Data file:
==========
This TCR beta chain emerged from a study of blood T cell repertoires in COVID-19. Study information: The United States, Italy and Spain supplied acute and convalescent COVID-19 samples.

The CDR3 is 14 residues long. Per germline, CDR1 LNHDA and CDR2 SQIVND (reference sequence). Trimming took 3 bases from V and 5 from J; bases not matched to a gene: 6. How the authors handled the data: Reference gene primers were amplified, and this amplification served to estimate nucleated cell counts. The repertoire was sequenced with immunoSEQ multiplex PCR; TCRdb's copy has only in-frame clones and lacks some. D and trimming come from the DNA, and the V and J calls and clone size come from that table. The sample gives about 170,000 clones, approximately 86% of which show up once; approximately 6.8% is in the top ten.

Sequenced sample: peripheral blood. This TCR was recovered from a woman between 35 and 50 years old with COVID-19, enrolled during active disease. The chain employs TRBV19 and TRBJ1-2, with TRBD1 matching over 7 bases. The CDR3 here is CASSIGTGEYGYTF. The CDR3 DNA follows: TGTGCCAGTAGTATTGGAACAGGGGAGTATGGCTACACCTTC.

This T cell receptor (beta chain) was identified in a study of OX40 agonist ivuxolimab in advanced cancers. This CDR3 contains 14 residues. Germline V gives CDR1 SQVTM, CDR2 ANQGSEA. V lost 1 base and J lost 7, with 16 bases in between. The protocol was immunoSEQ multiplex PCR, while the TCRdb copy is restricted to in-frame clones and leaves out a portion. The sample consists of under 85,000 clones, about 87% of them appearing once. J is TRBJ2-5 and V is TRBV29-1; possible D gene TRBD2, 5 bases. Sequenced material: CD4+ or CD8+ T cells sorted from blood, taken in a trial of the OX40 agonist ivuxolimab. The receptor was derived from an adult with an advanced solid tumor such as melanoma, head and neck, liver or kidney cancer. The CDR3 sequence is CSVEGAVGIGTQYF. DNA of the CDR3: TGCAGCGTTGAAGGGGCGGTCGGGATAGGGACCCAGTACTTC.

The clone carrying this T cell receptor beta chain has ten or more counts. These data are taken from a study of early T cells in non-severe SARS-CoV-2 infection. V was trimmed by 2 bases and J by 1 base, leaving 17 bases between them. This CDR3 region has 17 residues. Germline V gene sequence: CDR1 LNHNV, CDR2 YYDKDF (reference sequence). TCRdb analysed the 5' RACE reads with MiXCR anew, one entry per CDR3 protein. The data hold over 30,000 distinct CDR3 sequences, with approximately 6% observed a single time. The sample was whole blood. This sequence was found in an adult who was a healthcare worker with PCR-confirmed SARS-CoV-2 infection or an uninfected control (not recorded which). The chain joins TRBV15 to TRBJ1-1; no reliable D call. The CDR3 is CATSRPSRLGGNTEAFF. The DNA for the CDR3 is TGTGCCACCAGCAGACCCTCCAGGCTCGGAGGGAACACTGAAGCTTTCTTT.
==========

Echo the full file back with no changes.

This TCR beta chain emerged from a study of blood T cell repertoires in COVID-19. Study information: The United States, Italy and Spain supplied acute and convalescent COVID-19 samples.

The CDR3 is 14 residues long. Per germline, CDR1 LNHDA and CDR2 SQIVND (reference sequence). Trimming took 3 bases from V and 5 from J; bases not matched to a gene: 6. How the authors handled the data: Reference gene primers were amplified, and this amplification served to estimate nucleated cell counts. The repertoire was sequenced with immunoSEQ multiplex PCR; TCRdb's copy has only in-frame clones and lacks some. D and trimming come from the DNA, and the V and J calls and clone size come from that table. The sample gives about 170,000 clones, approximately 86% of which show up once; approximately 6.8% is in the top ten.

Sequenced sample: peripheral blood. This TCR was recovered from a woman between 35 and 50 years old with COVID-19, enrolled during active disease. The chain employs TRBV19 and TRBJ1-2, with TRBD1 matching over 7 bases. The CDR3 here is CASSIGTGEYGYTF. The CDR3 DNA follows: TGTGCCAGTAGTATTGGAACAGGGGAGTATGGCTACACCTTC.

This T cell receptor (beta chain) was identified in a study of OX40 agonist ivuxolimab in advanced cancers. This CDR3 contains 14 residues. Germline V gives CDR1 SQVTM, CDR2 ANQGSEA. V lost 1 base and J lost 7, with 16 bases in between. The protocol was immunoSEQ multiplex PCR, while the TCRdb copy is restricted to in-frame clones and leaves out a portion. The sample consists of under 85,000 clones, about 87% of them appearing once. J is TRBJ2-5 and V is TRBV29-1; possible D gene TRBD2, 5 bases. Sequenced material: CD4+ or CD8+ T cells sorted from blood, taken in a trial of the OX40 agonist ivuxolimab. The receptor was derived from an adult with an advanced solid tumor such as melanoma, head and neck, liver or kidney cancer. The CDR3 sequence is CSVEGAVGIGTQYF. DNA of the CDR3: TGCAGCGTTGAAGGGGCGGTCGGGATAGGGACCCAGTACTTC.

The clone carrying this T cell receptor beta chain has ten or more counts. These data are taken from a study of early T cells in non-severe SARS-CoV-2 infection. V was trimmed by 2 bases and J by 1 base, leaving 17 bases between them. This CDR3 region has 17 residues. Germline V gene sequence: CDR1 LNHNV, CDR2 YYDKDF (reference sequence). TCRdb analysed the 5' RACE reads with MiXCR anew, one entry per CDR3 protein. The data hold over 30,000 distinct CDR3 sequences, with approximately 6% observed a single time. The sample was whole blood. This sequence was found in an adult who was a healthcare worker with PCR-confirmed SARS-CoV-2 infection or an uninfected control (not recorded which). The chain joins TRBV15 to TRBJ1-1; no reliable D call. The CDR3 is CATSRPSRLGGNTEAFF. The DNA for the CDR3 is TGTGCCACCAGCAGACCCTCCAGGCTCGGAGGGAACACTGAAGCTTTCTTT.